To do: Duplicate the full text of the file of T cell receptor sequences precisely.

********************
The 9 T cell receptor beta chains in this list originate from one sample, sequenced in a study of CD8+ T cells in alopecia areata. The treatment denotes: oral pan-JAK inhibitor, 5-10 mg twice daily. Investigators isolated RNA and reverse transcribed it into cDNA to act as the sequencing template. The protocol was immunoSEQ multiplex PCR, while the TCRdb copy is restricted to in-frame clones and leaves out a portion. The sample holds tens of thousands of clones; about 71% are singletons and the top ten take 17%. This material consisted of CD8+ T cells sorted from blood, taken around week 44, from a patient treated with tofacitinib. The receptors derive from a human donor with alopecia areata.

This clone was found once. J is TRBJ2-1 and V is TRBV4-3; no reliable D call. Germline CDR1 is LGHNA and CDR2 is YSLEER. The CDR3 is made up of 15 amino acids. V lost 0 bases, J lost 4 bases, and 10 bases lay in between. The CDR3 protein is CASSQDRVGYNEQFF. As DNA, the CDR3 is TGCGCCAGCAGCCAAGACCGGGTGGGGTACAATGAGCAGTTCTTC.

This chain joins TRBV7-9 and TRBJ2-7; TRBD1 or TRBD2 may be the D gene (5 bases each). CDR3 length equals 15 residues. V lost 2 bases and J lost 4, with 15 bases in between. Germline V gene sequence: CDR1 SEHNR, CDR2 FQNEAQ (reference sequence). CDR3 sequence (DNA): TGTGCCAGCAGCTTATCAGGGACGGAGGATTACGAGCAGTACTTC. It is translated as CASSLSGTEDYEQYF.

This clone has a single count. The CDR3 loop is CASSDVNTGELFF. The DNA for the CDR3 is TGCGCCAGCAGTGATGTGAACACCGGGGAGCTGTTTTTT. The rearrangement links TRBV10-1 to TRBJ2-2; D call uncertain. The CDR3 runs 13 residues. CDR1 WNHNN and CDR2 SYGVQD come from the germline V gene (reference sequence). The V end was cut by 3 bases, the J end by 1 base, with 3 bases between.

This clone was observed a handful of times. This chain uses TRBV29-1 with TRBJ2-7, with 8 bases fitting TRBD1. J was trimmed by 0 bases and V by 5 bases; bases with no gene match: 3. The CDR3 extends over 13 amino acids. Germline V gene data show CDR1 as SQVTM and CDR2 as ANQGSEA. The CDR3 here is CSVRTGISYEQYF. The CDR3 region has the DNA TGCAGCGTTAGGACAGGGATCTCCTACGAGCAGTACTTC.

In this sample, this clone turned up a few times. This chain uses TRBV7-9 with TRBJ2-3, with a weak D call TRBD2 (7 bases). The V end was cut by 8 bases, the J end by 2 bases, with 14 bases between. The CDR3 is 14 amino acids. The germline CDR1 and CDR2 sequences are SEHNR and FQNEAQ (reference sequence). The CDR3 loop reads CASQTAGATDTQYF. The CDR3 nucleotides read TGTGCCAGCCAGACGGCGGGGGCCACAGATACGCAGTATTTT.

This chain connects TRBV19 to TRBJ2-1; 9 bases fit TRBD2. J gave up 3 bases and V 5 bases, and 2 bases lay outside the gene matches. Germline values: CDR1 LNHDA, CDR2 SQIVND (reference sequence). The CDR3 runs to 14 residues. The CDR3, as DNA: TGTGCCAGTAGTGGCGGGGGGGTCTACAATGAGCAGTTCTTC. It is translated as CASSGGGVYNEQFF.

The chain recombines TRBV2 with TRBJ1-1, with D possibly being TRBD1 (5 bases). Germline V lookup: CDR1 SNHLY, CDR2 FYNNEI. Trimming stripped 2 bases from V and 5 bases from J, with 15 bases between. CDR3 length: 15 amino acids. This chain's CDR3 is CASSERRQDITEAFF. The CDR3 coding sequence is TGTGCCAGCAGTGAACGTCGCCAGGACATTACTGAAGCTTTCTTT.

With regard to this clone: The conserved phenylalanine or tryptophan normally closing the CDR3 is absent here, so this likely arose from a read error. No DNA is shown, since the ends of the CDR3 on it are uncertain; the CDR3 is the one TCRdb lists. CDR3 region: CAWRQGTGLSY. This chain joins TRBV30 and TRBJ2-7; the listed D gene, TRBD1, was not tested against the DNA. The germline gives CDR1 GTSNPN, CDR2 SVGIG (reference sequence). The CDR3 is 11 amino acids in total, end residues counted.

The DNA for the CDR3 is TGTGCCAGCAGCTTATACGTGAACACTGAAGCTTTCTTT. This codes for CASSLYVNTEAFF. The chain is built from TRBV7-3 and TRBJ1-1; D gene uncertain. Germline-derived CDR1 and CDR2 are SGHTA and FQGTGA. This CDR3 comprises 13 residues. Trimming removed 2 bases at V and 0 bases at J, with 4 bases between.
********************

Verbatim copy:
The 9 T cell receptor beta chains in this list originate from one sample, sequenced in a study of CD8+ T cells in alopecia areata. The treatment denotes: oral pan-JAK inhibitor, 5-10 mg twice daily. Investigators isolated RNA and reverse transcribed it into cDNA to act as the sequencing template. The protocol was immunoSEQ multiplex PCR, while the TCRdb copy is restricted to in-frame clones and leaves out a portion. The sample holds tens of thousands of clones; about 71% are singletons and the top ten take 17%. This material consisted of CD8+ T cells sorted from blood, taken around week 44, from a patient treated with tofacitinib. The receptors derive from a human donor with alopecia areata.

This clone was found once. J is TRBJ2-1 and V is TRBV4-3; no reliable D call. Germline CDR1 is LGHNA and CDR2 is YSLEER. The CDR3 is made up of 15 amino acids. V lost 0 bases, J lost 4 bases, and 10 bases lay in between. The CDR3 protein is CASSQDRVGYNEQFF. As DNA, the CDR3 is TGCGCCAGCAGCCAAGACCGGGTGGGGTACAATGAGCAGTTCTTC.

This chain joins TRBV7-9 and TRBJ2-7; TRBD1 or TRBD2 may be the D gene (5 bases each). CDR3 length equals 15 residues. V lost 2 bases and J lost 4, with 15 bases in between. Germline V gene sequence: CDR1 SEHNR, CDR2 FQNEAQ (reference sequence). CDR3 sequence (DNA): TGTGCCAGCAGCTTATCAGGGACGGAGGATTACGAGCAGTACTTC. It is translated as CASSLSGTEDYEQYF.

This clone has a single count. The CDR3 loop is CASSDVNTGELFF. The DNA for the CDR3 is TGCGCCAGCAGTGATGTGAACACCGGGGAGCTGTTTTTT. The rearrangement links TRBV10-1 to TRBJ2-2; D call uncertain. The CDR3 runs 13 residues. CDR1 WNHNN and CDR2 SYGVQD come from the germline V gene (reference sequence). The V end was cut by 3 bases, the J end by 1 base, with 3 bases between.

This clone was observed a handful of times. This chain uses TRBV29-1 with TRBJ2-7, with 8 bases fitting TRBD1. J was trimmed by 0 bases and V by 5 bases; bases with no gene match: 3. The CDR3 extends over 13 amino acids. Germline V gene data show CDR1 as SQVTM and CDR2 as ANQGSEA. The CDR3 here is CSVRTGISYEQYF. The CDR3 region has the DNA TGCAGCGTTAGGACAGGGATCTCCTACGAGCAGTACTTC.

In this sample, this clone turned up a few times. This chain uses TRBV7-9 with TRBJ2-3, with a weak D call TRBD2 (7 bases). The V end was cut by 8 bases, the J end by 2 bases, with 14 bases between. The CDR3 is 14 amino acids. The germline CDR1 and CDR2 sequences are SEHNR and FQNEAQ (reference sequence). The CDR3 loop reads CASQTAGATDTQYF. The CDR3 nucleotides read TGTGCCAGCCAGACGGCGGGGGCCACAGATACGCAGTATTTT.

This chain connects TRBV19 to TRBJ2-1; 9 bases fit TRBD2. J gave up 3 bases and V 5 bases, and 2 bases lay outside the gene matches. Germline values: CDR1 LNHDA, CDR2 SQIVND (reference sequence). The CDR3 runs to 14 residues. The CDR3, as DNA: TGTGCCAGTAGTGGCGGGGGGGTCTACAATGAGCAGTTCTTC. It is translated as CASSGGGVYNEQFF.

The chain recombines TRBV2 with TRBJ1-1, with D possibly being TRBD1 (5 bases). Germline V lookup: CDR1 SNHLY, CDR2 FYNNEI. Trimming stripped 2 bases from V and 5 bases from J, with 15 bases between. CDR3 length: 15 amino acids. This chain's CDR3 is CASSERRQDITEAFF. The CDR3 coding sequence is TGTGCCAGCAGTGAACGTCGCCAGGACATTACTGAAGCTTTCTTT.

With regard to this clone: The conserved phenylalanine or tryptophan normally closing the CDR3 is absent here, so this likely arose from a read error. No DNA is shown, since the ends of the CDR3 on it are uncertain; the CDR3 is the one TCRdb lists. CDR3 region: CAWRQGTGLSY. This chain joins TRBV30 and TRBJ2-7; the listed D gene, TRBD1, was not tested against the DNA. The germline gives CDR1 GTSNPN, CDR2 SVGIG (reference sequence). The CDR3 is 11 amino acids in total, end residues counted.

The DNA for the CDR3 is TGTGCCAGCAGCTTATACGTGAACACTGAAGCTTTCTTT. This codes for CASSLYVNTEAFF. The chain is built from TRBV7-3 and TRBJ1-1; D gene uncertain. Germline-derived CDR1 and CDR2 are SGHTA and FQGTGA. This CDR3 comprises 13 residues. Trimming removed 2 bases at V and 0 bases at J, with 4 bases between.